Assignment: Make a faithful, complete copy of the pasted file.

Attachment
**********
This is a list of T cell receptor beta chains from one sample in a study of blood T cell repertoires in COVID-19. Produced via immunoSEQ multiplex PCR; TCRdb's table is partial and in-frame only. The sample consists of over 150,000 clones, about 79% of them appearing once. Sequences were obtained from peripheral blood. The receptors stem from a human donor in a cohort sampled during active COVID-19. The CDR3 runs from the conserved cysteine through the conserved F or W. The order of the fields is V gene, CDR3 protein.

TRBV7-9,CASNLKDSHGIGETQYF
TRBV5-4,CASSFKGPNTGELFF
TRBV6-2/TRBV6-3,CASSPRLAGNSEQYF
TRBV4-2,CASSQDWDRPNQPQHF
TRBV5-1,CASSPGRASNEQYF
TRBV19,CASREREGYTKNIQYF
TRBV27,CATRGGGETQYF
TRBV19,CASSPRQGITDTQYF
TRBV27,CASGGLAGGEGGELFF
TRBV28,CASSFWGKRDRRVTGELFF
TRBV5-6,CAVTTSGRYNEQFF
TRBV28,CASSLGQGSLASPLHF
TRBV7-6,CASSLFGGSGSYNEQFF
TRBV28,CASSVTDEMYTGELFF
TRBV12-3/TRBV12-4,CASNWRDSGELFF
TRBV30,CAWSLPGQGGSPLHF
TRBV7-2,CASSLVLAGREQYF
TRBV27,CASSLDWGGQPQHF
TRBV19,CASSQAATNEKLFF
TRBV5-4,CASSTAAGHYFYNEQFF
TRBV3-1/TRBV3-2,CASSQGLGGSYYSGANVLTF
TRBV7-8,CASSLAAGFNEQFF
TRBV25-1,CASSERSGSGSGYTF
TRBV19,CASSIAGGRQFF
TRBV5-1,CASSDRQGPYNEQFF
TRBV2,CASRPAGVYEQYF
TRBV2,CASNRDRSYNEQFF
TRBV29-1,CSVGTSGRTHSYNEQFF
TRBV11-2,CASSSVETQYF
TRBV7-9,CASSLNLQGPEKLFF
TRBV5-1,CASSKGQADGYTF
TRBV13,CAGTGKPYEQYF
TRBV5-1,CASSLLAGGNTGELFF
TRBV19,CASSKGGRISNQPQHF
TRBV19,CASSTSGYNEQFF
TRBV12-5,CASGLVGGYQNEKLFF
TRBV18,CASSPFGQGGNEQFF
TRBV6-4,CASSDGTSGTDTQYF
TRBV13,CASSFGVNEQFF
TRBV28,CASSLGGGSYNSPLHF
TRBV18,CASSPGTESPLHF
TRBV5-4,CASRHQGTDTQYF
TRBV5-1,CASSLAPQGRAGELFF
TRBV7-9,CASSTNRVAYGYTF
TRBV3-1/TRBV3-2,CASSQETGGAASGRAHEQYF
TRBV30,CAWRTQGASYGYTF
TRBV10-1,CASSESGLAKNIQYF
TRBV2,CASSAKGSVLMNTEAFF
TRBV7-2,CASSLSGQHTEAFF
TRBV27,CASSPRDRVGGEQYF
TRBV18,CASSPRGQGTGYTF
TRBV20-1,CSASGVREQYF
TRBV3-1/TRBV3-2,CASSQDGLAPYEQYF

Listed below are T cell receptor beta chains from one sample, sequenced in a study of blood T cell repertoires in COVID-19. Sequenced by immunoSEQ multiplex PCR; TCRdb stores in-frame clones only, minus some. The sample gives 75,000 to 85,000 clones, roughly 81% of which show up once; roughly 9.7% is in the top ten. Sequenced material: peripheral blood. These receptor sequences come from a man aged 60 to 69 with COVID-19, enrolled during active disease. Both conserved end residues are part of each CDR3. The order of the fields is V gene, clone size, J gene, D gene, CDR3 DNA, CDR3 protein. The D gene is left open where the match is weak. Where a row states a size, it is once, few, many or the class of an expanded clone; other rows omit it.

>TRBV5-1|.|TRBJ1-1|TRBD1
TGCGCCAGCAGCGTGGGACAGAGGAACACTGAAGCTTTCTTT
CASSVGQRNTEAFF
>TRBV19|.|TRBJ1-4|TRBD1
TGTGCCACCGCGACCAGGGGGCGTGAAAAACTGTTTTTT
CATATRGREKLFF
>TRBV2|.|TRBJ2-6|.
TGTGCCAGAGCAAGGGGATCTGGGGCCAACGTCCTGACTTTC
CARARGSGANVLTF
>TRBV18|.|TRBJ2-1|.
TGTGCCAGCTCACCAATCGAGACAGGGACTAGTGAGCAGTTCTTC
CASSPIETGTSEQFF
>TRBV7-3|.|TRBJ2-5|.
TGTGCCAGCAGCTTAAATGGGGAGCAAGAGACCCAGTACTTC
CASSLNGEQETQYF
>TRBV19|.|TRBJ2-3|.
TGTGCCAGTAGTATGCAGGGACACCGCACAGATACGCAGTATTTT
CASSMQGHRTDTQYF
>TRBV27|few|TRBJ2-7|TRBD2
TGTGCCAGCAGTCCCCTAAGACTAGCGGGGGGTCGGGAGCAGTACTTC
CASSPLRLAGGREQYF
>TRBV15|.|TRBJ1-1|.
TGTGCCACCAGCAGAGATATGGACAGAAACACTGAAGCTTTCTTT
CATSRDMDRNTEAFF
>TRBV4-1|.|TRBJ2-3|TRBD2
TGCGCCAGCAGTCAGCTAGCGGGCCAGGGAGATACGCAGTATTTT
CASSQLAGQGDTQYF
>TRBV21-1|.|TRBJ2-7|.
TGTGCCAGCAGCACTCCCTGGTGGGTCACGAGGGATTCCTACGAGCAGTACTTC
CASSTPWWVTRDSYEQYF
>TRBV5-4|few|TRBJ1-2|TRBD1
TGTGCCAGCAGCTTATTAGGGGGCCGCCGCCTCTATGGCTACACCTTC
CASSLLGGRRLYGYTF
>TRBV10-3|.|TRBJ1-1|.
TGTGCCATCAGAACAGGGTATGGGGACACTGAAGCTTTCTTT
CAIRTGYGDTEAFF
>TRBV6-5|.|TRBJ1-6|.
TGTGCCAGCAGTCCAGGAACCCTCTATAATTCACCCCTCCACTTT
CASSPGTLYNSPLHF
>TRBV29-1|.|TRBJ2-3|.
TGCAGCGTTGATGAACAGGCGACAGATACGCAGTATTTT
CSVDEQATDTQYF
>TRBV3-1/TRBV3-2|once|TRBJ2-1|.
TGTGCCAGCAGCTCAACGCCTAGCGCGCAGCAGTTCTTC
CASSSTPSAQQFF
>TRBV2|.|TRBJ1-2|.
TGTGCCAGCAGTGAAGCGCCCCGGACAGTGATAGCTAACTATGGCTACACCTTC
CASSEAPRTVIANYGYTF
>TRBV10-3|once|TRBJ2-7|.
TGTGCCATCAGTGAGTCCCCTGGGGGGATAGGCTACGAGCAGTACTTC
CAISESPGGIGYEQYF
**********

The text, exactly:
This is a list of T cell receptor beta chains from one sample in a study of blood T cell repertoires in COVID-19. Produced via immunoSEQ multiplex PCR; TCRdb's table is partial and in-frame only. The sample consists of over 150,000 clones, about 79% of them appearing once. Sequences were obtained from peripheral blood. The receptors stem from a human donor in a cohort sampled during active COVID-19. The CDR3 runs from the conserved cysteine through the conserved F or W. The order of the fields is V gene, CDR3 protein.

TRBV7-9,CASNLKDSHGIGETQYF
TRBV5-4,CASSFKGPNTGELFF
TRBV6-2/TRBV6-3,CASSPRLAGNSEQYF
TRBV4-2,CASSQDWDRPNQPQHF
TRBV5-1,CASSPGRASNEQYF
TRBV19,CASREREGYTKNIQYF
TRBV27,CATRGGGETQYF
TRBV19,CASSPRQGITDTQYF
TRBV27,CASGGLAGGEGGELFF
TRBV28,CASSFWGKRDRRVTGELFF
TRBV5-6,CAVTTSGRYNEQFF
TRBV28,CASSLGQGSLASPLHF
TRBV7-6,CASSLFGGSGSYNEQFF
TRBV28,CASSVTDEMYTGELFF
TRBV12-3/TRBV12-4,CASNWRDSGELFF
TRBV30,CAWSLPGQGGSPLHF
TRBV7-2,CASSLVLAGREQYF
TRBV27,CASSLDWGGQPQHF
TRBV19,CASSQAATNEKLFF
TRBV5-4,CASSTAAGHYFYNEQFF
TRBV3-1/TRBV3-2,CASSQGLGGSYYSGANVLTF
TRBV7-8,CASSLAAGFNEQFF
TRBV25-1,CASSERSGSGSGYTF
TRBV19,CASSIAGGRQFF
TRBV5-1,CASSDRQGPYNEQFF
TRBV2,CASRPAGVYEQYF
TRBV2,CASNRDRSYNEQFF
TRBV29-1,CSVGTSGRTHSYNEQFF
TRBV11-2,CASSSVETQYF
TRBV7-9,CASSLNLQGPEKLFF
TRBV5-1,CASSKGQADGYTF
TRBV13,CAGTGKPYEQYF
TRBV5-1,CASSLLAGGNTGELFF
TRBV19,CASSKGGRISNQPQHF
TRBV19,CASSTSGYNEQFF
TRBV12-5,CASGLVGGYQNEKLFF
TRBV18,CASSPFGQGGNEQFF
TRBV6-4,CASSDGTSGTDTQYF
TRBV13,CASSFGVNEQFF
TRBV28,CASSLGGGSYNSPLHF
TRBV18,CASSPGTESPLHF
TRBV5-4,CASRHQGTDTQYF
TRBV5-1,CASSLAPQGRAGELFF
TRBV7-9,CASSTNRVAYGYTF
TRBV3-1/TRBV3-2,CASSQETGGAASGRAHEQYF
TRBV30,CAWRTQGASYGYTF
TRBV10-1,CASSESGLAKNIQYF
TRBV2,CASSAKGSVLMNTEAFF
TRBV7-2,CASSLSGQHTEAFF
TRBV27,CASSPRDRVGGEQYF
TRBV18,CASSPRGQGTGYTF
TRBV20-1,CSASGVREQYF
TRBV3-1/TRBV3-2,CASSQDGLAPYEQYF

Listed below are T cell receptor beta chains from one sample, sequenced in a study of blood T cell repertoires in COVID-19. Sequenced by immunoSEQ multiplex PCR; TCRdb stores in-frame clones only, minus some. The sample gives 75,000 to 85,000 clones, roughly 81% of which show up once; roughly 9.7% is in the top ten. Sequenced material: peripheral blood. These receptor sequences come from a man aged 60 to 69 with COVID-19, enrolled during active disease. Both conserved end residues are part of each CDR3. The order of the fields is V gene, clone size, J gene, D gene, CDR3 DNA, CDR3 protein. The D gene is left open where the match is weak. Where a row states a size, it is once, few, many or the class of an expanded clone; other rows omit it.

>TRBV5-1|.|TRBJ1-1|TRBD1
TGCGCCAGCAGCGTGGGACAGAGGAACACTGAAGCTTTCTTT
CASSVGQRNTEAFF
>TRBV19|.|TRBJ1-4|TRBD1
TGTGCCACCGCGACCAGGGGGCGTGAAAAACTGTTTTTT
CATATRGREKLFF
>TRBV2|.|TRBJ2-6|.
TGTGCCAGAGCAAGGGGATCTGGGGCCAACGTCCTGACTTTC
CARARGSGANVLTF
>TRBV18|.|TRBJ2-1|.
TGTGCCAGCTCACCAATCGAGACAGGGACTAGTGAGCAGTTCTTC
CASSPIETGTSEQFF
>TRBV7-3|.|TRBJ2-5|.
TGTGCCAGCAGCTTAAATGGGGAGCAAGAGACCCAGTACTTC
CASSLNGEQETQYF
>TRBV19|.|TRBJ2-3|.
TGTGCCAGTAGTATGCAGGGACACCGCACAGATACGCAGTATTTT
CASSMQGHRTDTQYF
>TRBV27|few|TRBJ2-7|TRBD2
TGTGCCAGCAGTCCCCTAAGACTAGCGGGGGGTCGGGAGCAGTACTTC
CASSPLRLAGGREQYF
>TRBV15|.|TRBJ1-1|.
TGTGCCACCAGCAGAGATATGGACAGAAACACTGAAGCTTTCTTT
CATSRDMDRNTEAFF
>TRBV4-1|.|TRBJ2-3|TRBD2
TGCGCCAGCAGTCAGCTAGCGGGCCAGGGAGATACGCAGTATTTT
CASSQLAGQGDTQYF
>TRBV21-1|.|TRBJ2-7|.
TGTGCCAGCAGCACTCCCTGGTGGGTCACGAGGGATTCCTACGAGCAGTACTTC
CASSTPWWVTRDSYEQYF
>TRBV5-4|few|TRBJ1-2|TRBD1
TGTGCCAGCAGCTTATTAGGGGGCCGCCGCCTCTATGGCTACACCTTC
CASSLLGGRRLYGYTF
>TRBV10-3|.|TRBJ1-1|.
TGTGCCATCAGAACAGGGTATGGGGACACTGAAGCTTTCTTT
CAIRTGYGDTEAFF
>TRBV6-5|.|TRBJ1-6|.
TGTGCCAGCAGTCCAGGAACCCTCTATAATTCACCCCTCCACTTT
CASSPGTLYNSPLHF
>TRBV29-1|.|TRBJ2-3|.
TGCAGCGTTGATGAACAGGCGACAGATACGCAGTATTTT
CSVDEQATDTQYF
>TRBV3-1/TRBV3-2|once|TRBJ2-1|.
TGTGCCAGCAGCTCAACGCCTAGCGCGCAGCAGTTCTTC
CASSSTPSAQQFF
>TRBV2|.|TRBJ1-2|.
TGTGCCAGCAGTGAAGCGCCCCGGACAGTGATAGCTAACTATGGCTACACCTTC
CASSEAPRTVIANYGYTF
>TRBV10-3|once|TRBJ2-7|.
TGTGCCATCAGTGAGTCCCCTGGGGGGATAGGCTACGAGCAGTACTTC
CAISESPGGIGYEQYF